HOW DID BRICKRUNNERS START
Like most kids I was obsessed with Lego, building things on- and off-plan from a young age, even attempting stop-frame animation with the castle set at the age of 9 on a Hi8 video camera.
Skip to 2018 and my friend and fellow Spinal Research ambassador, Eric Keeler, was running across the US; from Lubec, Maine to Santa Monica, California. Over 8 months I illustrated Eric’s journey as a BrickRunner along with one of my own characters, Bear. Slowly, Eric evolved from hand drawn cartoons to a digital mascot.
In May 2019 while fundraising for Berlin Marathon, I started illustrating everyone as their very own BrickRunner as a way of saying thanks to supporters. It wasn’t long before a few people turned into a sponsorship from the National Running Show and a growing community of BrickRunners. In March of 2020, there were over 400 BrickRunners and it was time to launch BrickRunners properly
HOW DOES BRICKRUNNERS WORK WITH CHARITIES
BrickRunners occasionally changes its fundraising goals. Whether that’s to fund a different charity or to meet a fundraising target for a race. Whatever we do, we want to make sure that everything we do has a positive impact on the world around us, through our actions and through our community. We want to work towards supporting small charities, charities like Spinal Research that don’t get the same funding as larger charities or who aren’t as visible and recognised as others but also be able to pick initiatives that help raise the profile of any charity and engage people to get involved.
HOW DOES IT WORK
By commissioning a digital character or getting a print done, we’re able to spend more time working on BrickRunners. This allows us to do more charitable projects like supporting Mind for RED January, Miles for Mind with runr and various other initiatives that we have the pleasure or working with. We’re also planning more for Spinal Injury Awareness month in September and other events throughout the year. It also means that we can donate time and prizes to help other people with their fundraising. All of this work is done not-for-profit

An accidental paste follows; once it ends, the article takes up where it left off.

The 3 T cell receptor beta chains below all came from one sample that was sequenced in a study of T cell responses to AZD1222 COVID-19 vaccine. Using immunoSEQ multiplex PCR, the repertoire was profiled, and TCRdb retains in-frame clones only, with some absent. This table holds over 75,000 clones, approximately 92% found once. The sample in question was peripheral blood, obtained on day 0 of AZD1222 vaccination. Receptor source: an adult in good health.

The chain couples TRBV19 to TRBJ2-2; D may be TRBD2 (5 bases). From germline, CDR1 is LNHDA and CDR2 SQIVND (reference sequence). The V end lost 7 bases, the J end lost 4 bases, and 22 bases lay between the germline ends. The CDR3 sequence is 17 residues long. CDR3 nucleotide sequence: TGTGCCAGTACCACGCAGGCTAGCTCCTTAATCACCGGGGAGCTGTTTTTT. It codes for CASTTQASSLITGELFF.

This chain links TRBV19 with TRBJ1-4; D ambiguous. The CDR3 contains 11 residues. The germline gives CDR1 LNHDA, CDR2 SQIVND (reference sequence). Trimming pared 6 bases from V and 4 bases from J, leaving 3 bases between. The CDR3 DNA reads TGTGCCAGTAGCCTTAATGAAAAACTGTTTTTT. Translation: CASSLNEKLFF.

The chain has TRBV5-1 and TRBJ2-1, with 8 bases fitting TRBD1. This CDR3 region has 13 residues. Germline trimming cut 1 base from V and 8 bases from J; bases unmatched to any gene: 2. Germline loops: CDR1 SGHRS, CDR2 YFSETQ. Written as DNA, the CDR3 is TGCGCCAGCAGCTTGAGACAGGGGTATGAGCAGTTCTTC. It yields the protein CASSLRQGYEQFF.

WHY SPINAL RESEARCH
In 2009 I fell down a flight of stairs and fractured my T6/7/8 vertebrae. I spent six months walking with crutches and a cane and going to physical therapy. In 2016 I decided I needed something to work towards when my brother challenged me to run a marathon. 24 hours later I had signed up to run London Marathon 2017 for Spinal Research. I started running for Spinal Research, because I’m lucky enough to still be walking. Some people aren’t as lucky as me, and three people every day are told they’ll never walk again. With 50,000 people paralysed due to spinal cord injury and an estimated 2.5 million worldwide, this only highlights why the work Spinal Research do is so important, especially as they receive no Government funding.
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